By having the first device and second device employ the same derating algorithm, the first device may indicate a derated tone map without communicating a full or partial tone map. For example, a signal from the first device to the second device could indicate a rating factor or algorithm being applied to adjust the offered tone map. This signal could be included, in one example, as part of a physical layer transmission unit header, or as an overhead signal. Rather than sending a new full tone map for each transmission, the first device could include some bits (e.g. in a frame control symbol of the physical layer transmission unit) that indicate how the tone map has been adjusted. The bits could represent a derating factor, reductions in the modulation, error correction technique, or coding rate. The second device would use this information, along with the current tone map, to calculate a unique tone map for this packet. It should be understood that the derating algorithm could be implemented in hardware or software.

It should be understood that FIGS. 1-6 and the operations described herein are examples meant to aid in understanding embodiments and should not be used to limit embodiments or limit scope of the claims. Embodiments may perform additional operations, fewer operations, operations in a different order, operations in parallel, and some operations differently.

As will be appreciated by one skilled in the art, aspects of the present inventive subject matter may be embodied as a system, method, or computer program product. Accordingly, aspects of the present inventive subject matter may take the form of an entirely hardware embodiment, a software embodiment (including firmware, resident software, micro-code, etc.) or an embodiment combining software and hardware aspects that may all generally be referred to herein as a “circuit,” “module” or “system.” Furthermore, aspects of the present inventive subject matter may take the form of a computer program product embodied in one or more computer readable medium(s) having computer readable program code embodied thereon.

Any combination of one or more computer readable medium(s) may be utilized. The computer readable medium may be a computer readable signal medium or a computer readable storage medium. A computer readable storage medium may be, for example, but not limited to, an electronic, magnetic, optical, electromagnetic, infrared, or semiconductor system, apparatus, or device, or any suitable combination of the foregoing. More specific examples (a non-exhaustive list) of the computer readable storage medium would include the following: an electrical connection having one or more wires, a portable computer diskette, a hard disk, a random access memory (RAM), a read-only memory (ROM), an erasable programmable read-only memory (EPROM or Flash memory), an optical fiber, a portable compact disc read-only memory (CD-ROM), an optical storage device, a magnetic storage device, or any suitable combination of the foregoing. In the context of this document, a computer readable storage medium may be any tangible medium that can contain, or store a program for use by or in connection with an instruction execution system, apparatus, or device.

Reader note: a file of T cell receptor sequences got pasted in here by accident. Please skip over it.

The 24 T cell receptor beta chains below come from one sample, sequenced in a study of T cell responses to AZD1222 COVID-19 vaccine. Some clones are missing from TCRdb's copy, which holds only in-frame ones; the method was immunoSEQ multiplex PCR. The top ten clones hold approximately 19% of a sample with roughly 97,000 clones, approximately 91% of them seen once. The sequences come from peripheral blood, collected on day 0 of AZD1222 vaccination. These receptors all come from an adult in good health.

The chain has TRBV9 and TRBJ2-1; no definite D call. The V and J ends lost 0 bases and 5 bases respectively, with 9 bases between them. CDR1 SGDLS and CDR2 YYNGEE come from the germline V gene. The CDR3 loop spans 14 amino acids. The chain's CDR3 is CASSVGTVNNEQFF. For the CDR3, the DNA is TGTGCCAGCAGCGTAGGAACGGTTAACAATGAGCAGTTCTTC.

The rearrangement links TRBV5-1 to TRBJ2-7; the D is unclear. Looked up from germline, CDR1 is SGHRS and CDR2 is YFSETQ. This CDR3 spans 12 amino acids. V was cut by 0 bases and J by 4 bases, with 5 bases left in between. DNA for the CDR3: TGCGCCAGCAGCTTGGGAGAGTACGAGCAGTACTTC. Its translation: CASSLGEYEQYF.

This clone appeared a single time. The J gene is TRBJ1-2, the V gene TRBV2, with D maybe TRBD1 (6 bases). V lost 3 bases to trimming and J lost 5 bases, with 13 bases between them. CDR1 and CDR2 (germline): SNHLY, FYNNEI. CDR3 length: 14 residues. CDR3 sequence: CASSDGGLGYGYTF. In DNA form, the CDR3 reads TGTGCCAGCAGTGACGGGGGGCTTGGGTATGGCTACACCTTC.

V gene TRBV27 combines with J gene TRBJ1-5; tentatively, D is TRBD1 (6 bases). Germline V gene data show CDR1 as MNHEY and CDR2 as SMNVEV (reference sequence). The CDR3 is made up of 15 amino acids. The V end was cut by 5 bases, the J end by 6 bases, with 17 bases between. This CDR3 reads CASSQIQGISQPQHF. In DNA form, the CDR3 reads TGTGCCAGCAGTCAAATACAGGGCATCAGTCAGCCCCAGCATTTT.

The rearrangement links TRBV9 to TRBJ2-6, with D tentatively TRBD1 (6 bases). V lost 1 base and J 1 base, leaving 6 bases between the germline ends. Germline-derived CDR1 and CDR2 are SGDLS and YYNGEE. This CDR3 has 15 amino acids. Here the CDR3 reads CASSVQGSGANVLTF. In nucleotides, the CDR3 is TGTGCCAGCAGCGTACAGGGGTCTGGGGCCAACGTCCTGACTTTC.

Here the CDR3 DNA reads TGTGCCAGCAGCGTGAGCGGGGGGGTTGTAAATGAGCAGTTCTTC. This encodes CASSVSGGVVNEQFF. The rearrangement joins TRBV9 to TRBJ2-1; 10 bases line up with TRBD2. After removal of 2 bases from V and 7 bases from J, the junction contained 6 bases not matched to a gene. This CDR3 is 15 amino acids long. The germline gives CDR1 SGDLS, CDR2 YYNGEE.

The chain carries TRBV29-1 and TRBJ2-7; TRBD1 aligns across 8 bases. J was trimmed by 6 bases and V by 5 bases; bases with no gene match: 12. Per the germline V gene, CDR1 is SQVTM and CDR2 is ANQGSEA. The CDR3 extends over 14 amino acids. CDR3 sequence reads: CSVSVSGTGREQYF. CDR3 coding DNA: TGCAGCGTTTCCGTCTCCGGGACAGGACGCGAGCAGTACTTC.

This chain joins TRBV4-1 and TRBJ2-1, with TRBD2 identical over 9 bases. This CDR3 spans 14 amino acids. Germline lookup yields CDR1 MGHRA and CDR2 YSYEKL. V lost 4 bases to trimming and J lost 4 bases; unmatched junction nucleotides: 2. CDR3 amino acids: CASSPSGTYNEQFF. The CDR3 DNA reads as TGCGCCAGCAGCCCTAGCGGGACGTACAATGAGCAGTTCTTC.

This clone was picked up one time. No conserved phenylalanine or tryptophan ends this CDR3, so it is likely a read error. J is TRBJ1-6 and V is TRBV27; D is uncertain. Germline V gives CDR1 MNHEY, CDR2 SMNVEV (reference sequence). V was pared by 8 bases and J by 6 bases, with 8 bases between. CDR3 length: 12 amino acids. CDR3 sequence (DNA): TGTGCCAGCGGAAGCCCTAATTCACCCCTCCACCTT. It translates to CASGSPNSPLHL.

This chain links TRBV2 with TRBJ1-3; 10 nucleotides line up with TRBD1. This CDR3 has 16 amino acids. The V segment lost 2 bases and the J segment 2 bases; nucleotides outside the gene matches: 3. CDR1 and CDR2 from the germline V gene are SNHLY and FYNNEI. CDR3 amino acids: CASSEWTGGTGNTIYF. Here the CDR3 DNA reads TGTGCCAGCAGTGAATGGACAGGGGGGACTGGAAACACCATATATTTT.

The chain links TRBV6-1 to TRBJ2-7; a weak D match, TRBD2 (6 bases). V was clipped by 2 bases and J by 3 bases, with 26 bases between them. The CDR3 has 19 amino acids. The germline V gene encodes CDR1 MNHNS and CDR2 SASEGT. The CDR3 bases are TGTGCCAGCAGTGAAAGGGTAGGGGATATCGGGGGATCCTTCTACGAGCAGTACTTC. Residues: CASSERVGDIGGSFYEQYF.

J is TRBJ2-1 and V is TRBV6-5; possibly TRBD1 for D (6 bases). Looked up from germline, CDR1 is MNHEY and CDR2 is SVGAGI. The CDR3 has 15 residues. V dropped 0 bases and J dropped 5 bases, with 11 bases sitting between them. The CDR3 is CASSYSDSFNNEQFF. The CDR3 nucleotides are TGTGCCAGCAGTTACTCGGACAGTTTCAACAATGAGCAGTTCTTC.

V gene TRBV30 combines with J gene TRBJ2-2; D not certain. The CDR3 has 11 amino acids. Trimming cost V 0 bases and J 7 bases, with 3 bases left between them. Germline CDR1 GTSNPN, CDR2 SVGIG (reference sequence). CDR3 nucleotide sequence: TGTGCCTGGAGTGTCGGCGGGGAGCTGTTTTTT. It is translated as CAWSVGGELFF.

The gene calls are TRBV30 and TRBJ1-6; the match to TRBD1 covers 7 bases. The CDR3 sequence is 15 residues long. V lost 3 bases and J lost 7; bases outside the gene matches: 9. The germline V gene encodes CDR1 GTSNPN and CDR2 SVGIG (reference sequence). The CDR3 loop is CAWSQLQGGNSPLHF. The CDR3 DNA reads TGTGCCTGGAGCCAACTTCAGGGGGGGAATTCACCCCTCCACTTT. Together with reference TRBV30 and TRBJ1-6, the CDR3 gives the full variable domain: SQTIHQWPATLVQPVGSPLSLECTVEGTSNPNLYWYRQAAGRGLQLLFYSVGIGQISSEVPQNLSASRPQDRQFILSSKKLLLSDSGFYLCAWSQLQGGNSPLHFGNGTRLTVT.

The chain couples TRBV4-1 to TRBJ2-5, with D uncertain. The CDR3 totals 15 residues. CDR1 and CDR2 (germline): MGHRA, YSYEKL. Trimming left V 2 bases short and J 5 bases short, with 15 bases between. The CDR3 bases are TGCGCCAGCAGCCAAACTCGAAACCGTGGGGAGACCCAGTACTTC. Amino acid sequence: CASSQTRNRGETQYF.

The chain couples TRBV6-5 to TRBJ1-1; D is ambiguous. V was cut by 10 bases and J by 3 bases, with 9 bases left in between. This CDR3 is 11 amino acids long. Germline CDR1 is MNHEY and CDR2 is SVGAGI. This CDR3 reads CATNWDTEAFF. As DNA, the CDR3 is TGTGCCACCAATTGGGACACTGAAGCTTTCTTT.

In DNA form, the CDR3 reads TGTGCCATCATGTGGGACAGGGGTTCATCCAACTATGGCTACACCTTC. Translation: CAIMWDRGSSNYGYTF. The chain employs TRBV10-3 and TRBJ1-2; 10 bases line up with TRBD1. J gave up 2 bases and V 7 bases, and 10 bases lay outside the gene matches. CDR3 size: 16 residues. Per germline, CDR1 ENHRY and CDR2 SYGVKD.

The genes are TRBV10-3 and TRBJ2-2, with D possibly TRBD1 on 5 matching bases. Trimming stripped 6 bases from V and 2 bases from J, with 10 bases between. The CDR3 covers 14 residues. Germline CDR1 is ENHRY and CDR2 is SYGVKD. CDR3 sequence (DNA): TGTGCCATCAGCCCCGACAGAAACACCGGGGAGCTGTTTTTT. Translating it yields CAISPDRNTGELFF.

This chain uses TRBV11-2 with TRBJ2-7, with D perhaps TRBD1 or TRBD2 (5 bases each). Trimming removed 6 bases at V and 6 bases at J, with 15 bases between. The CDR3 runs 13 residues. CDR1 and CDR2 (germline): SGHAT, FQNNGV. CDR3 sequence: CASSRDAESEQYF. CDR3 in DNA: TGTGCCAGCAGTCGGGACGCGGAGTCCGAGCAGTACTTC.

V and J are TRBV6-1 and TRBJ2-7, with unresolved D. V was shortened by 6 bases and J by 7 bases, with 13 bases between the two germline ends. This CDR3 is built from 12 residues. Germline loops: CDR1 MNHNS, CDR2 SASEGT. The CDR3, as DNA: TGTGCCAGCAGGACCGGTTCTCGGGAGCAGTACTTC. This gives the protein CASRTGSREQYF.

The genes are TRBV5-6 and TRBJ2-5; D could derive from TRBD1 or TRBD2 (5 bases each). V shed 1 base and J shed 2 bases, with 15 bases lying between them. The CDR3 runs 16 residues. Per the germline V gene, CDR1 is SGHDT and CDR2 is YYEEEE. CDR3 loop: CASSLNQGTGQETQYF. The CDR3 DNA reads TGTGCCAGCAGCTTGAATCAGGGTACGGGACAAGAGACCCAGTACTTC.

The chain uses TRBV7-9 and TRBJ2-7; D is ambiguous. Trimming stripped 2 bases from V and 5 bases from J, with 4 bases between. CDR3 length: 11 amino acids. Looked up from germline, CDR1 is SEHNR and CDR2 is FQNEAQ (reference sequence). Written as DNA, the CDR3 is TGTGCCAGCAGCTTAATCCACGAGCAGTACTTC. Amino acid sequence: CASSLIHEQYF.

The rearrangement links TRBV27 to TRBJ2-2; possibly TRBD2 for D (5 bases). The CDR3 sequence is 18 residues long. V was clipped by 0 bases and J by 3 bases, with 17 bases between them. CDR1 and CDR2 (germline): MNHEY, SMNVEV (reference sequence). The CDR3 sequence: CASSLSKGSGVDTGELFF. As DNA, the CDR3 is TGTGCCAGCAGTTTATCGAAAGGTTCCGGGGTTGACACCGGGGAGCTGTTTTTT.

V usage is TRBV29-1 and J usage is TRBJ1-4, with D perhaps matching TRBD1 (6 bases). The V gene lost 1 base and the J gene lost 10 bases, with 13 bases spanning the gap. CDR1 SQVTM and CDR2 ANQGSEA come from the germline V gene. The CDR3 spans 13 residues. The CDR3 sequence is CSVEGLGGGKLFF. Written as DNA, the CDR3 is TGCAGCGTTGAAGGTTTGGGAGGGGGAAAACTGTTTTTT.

A computer readable signal medium may include a propagated data signal with computer readable program code embodied therein, for example, in baseband or as part of a carrier wave. Such a propagated signal may take any of a variety of forms, including, but not limited to, electro-magnetic, optical, or any suitable combination thereof. A computer readable signal medium may be any computer readable medium that is not a computer readable storage medium and that can communicate, propagate, or transport a program for use by or in connection with an instruction execution system, apparatus, or device.

Program code embodied on a computer readable medium may be transmitted using any appropriate medium, including but not limited to wireless, wireline, optical fiber cable, RF, etc., or any suitable combination of the foregoing.